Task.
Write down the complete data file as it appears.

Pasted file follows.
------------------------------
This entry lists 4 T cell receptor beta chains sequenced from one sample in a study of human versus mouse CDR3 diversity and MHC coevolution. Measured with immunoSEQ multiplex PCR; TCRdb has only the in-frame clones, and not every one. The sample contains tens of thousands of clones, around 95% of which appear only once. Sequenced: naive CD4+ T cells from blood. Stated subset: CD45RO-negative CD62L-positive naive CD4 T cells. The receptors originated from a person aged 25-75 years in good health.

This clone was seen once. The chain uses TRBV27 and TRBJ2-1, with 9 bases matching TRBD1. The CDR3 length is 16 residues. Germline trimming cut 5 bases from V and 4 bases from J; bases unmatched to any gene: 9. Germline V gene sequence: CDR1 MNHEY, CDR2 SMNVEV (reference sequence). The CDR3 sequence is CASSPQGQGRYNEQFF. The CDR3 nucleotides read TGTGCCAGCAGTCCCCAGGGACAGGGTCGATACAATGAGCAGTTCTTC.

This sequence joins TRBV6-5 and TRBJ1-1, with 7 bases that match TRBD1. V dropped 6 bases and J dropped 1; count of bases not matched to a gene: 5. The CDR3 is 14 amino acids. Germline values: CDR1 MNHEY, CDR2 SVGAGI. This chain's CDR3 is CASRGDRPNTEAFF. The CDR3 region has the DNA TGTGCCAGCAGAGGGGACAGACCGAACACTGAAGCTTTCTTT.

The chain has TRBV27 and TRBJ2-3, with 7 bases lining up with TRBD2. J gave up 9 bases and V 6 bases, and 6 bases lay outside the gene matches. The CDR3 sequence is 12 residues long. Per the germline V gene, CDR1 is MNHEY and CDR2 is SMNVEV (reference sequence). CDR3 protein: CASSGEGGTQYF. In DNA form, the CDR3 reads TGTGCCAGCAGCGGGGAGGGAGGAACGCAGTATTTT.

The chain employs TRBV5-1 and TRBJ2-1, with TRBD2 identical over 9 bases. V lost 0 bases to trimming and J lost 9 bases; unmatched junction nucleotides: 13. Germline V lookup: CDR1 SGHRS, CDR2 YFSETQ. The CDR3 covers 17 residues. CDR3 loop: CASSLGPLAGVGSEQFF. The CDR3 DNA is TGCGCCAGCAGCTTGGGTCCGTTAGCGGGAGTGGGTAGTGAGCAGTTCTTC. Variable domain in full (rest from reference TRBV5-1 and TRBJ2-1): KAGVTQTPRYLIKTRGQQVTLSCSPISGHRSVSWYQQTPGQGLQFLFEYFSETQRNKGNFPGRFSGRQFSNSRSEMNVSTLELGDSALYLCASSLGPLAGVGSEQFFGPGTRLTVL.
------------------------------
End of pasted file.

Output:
This entry lists 4 T cell receptor beta chains sequenced from one sample in a study of human versus mouse CDR3 diversity and MHC coevolution. Measured with immunoSEQ multiplex PCR; TCRdb has only the in-frame clones, and not every one. The sample contains tens of thousands of clones, around 95% of which appear only once. Sequenced: naive CD4+ T cells from blood. Stated subset: CD45RO-negative CD62L-positive naive CD4 T cells. The receptors originated from a person aged 25-75 years in good health.

This clone was seen once. The chain uses TRBV27 and TRBJ2-1, with 9 bases matching TRBD1. The CDR3 length is 16 residues. Germline trimming cut 5 bases from V and 4 bases from J; bases unmatched to any gene: 9. Germline V gene sequence: CDR1 MNHEY, CDR2 SMNVEV (reference sequence). The CDR3 sequence is CASSPQGQGRYNEQFF. The CDR3 nucleotides read TGTGCCAGCAGTCCCCAGGGACAGGGTCGATACAATGAGCAGTTCTTC.

This sequence joins TRBV6-5 and TRBJ1-1, with 7 bases that match TRBD1. V dropped 6 bases and J dropped 1; count of bases not matched to a gene: 5. The CDR3 is 14 amino acids. Germline values: CDR1 MNHEY, CDR2 SVGAGI. This chain's CDR3 is CASRGDRPNTEAFF. The CDR3 region has the DNA TGTGCCAGCAGAGGGGACAGACCGAACACTGAAGCTTTCTTT.

The chain has TRBV27 and TRBJ2-3, with 7 bases lining up with TRBD2. J gave up 9 bases and V 6 bases, and 6 bases lay outside the gene matches. The CDR3 sequence is 12 residues long. Per the germline V gene, CDR1 is MNHEY and CDR2 is SMNVEV (reference sequence). CDR3 protein: CASSGEGGTQYF. In DNA form, the CDR3 reads TGTGCCAGCAGCGGGGAGGGAGGAACGCAGTATTTT.

The chain employs TRBV5-1 and TRBJ2-1, with TRBD2 identical over 9 bases. V lost 0 bases to trimming and J lost 9 bases; unmatched junction nucleotides: 13. Germline V lookup: CDR1 SGHRS, CDR2 YFSETQ. The CDR3 covers 17 residues. CDR3 loop: CASSLGPLAGVGSEQFF. The CDR3 DNA is TGCGCCAGCAGCTTGGGTCCGTTAGCGGGAGTGGGTAGTGAGCAGTTCTTC. Variable domain in full (rest from reference TRBV5-1 and TRBJ2-1): KAGVTQTPRYLIKTRGQQVTLSCSPISGHRSVSWYQQTPGQGLQFLFEYFSETQRNKGNFPGRFSGRQFSNSRSEMNVSTLELGDSALYLCASSLGPLAGVGSEQFFGPGTRLTVL.